The Nevada Supreme Court on Wednesday sent the case of Wiley Wilson back to district court for the second time, ruling the judge there had unconstitutionally increased his sentence.
Wilson was originally convicted of four counts of possessing child porn and four counts of producing it. He was sentenced to 2 to 6 years on each of the possession charges to run concurrently with four consecutive 10-year to life sentences for producing porn. That meant he would have to serve at least 40 years before getting out.
But the Supreme Court threw out three of the production counts because they were all the same incident. That removed three of the 10-to-life sentences which meant, according to the opinion, Wilson could get out after a minimum term of 10 years.
On resentencing, however, Clark County District Judge Michelle Leavitt changed the sentencing structure. First, she increased the minimum sentence on each possession charge from 24 months to 28 months. Then she ruled those sentences should run consecutively to the porn production count.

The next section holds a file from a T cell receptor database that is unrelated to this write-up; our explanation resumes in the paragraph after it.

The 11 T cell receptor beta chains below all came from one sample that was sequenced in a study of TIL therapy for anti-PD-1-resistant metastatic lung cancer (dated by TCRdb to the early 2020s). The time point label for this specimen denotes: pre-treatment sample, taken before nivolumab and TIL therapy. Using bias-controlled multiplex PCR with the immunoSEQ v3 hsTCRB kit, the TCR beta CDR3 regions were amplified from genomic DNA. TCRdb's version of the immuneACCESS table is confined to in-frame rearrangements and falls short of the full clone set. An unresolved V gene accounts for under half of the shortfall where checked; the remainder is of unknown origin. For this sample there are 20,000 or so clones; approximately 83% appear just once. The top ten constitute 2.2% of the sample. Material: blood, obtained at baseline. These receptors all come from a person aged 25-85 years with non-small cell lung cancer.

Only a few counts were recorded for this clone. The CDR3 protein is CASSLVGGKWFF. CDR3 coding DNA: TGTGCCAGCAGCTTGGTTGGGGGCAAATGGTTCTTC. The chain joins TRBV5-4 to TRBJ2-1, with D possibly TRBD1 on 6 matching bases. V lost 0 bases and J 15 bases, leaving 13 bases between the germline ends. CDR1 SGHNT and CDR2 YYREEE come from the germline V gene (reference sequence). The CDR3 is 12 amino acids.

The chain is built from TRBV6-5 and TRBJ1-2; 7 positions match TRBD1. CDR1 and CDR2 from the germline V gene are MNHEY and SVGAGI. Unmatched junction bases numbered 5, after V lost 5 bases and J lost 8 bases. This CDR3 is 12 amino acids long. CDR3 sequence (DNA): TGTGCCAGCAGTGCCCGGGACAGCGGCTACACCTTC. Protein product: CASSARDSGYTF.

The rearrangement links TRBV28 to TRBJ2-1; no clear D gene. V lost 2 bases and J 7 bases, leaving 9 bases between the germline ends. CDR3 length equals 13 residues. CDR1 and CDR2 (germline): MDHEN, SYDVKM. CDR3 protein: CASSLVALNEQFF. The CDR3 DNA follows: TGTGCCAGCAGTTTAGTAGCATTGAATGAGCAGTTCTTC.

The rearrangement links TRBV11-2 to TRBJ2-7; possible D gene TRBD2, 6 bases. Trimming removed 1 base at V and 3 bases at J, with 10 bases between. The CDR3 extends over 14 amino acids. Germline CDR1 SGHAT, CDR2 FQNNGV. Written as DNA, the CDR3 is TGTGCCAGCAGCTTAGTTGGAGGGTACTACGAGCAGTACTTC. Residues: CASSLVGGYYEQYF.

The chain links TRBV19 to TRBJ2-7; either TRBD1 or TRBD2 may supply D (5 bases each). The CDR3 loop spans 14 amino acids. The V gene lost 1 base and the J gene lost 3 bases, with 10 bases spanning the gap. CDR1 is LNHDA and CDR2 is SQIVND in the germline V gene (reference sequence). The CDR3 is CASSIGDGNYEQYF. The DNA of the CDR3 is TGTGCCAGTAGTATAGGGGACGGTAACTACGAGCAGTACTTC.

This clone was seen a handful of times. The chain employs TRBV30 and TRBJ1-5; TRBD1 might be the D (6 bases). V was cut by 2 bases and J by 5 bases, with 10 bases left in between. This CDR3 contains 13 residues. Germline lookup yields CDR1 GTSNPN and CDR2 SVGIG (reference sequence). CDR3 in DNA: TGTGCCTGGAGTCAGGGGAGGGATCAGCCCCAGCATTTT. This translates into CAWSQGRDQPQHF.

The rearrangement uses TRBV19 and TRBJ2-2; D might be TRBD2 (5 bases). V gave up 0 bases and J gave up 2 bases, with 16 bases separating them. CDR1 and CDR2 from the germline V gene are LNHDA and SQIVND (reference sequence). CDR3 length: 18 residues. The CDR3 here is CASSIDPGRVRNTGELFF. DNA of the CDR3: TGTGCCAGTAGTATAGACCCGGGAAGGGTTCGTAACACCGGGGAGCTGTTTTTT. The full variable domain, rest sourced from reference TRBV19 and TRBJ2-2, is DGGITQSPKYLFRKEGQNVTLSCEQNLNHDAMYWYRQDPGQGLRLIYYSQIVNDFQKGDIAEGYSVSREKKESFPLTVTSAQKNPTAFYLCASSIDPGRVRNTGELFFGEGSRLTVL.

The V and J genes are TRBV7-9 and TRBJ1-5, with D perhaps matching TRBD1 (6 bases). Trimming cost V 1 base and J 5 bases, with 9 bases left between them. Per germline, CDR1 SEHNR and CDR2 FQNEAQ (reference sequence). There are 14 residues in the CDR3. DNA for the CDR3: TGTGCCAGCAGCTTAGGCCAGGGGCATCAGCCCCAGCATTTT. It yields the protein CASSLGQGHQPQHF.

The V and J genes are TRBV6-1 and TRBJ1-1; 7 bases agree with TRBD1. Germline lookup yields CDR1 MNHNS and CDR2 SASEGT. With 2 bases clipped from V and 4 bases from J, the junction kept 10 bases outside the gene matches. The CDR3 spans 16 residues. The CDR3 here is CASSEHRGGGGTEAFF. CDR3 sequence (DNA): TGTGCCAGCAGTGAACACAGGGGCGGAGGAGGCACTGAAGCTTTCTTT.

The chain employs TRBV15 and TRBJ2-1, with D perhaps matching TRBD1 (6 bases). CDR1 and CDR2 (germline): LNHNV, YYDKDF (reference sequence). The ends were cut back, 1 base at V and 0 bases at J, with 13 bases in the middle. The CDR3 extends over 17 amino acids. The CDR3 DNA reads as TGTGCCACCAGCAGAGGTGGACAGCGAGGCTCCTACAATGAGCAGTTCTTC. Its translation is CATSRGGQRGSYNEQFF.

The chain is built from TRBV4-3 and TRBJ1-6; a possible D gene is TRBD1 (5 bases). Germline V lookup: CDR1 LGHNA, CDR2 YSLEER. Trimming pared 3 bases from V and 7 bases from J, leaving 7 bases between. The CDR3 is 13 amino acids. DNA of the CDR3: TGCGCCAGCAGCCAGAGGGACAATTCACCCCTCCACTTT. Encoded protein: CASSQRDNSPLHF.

That raised the minimum time Wilson had to serve from the 10 years set by the high court when it returned the case to district court to 19 years in prison.
His lawyers appealed saying it's unconstitutional to increase the sentences on his remaining counts just because other counts against him were overturned and, Wednesday, the high court unanimously agreed.
The opinion by Justice Ron Parraguirre cited an earlier Nevada case where the court held that: "When a court is forced to vacate an unlawful sentence on one count, the court may not increase a lawful sentence on a separate count."
"We conclude that, in this case, the district court's resentencing on the lawful portions of Wilson's conviction surviving direct appeal violated Wilson's rights against double jeopardy," he wrote in Wednesday's opinion.
• Contact reporter Geoff Dornan at firstname.lastname@example.org or 687-8750.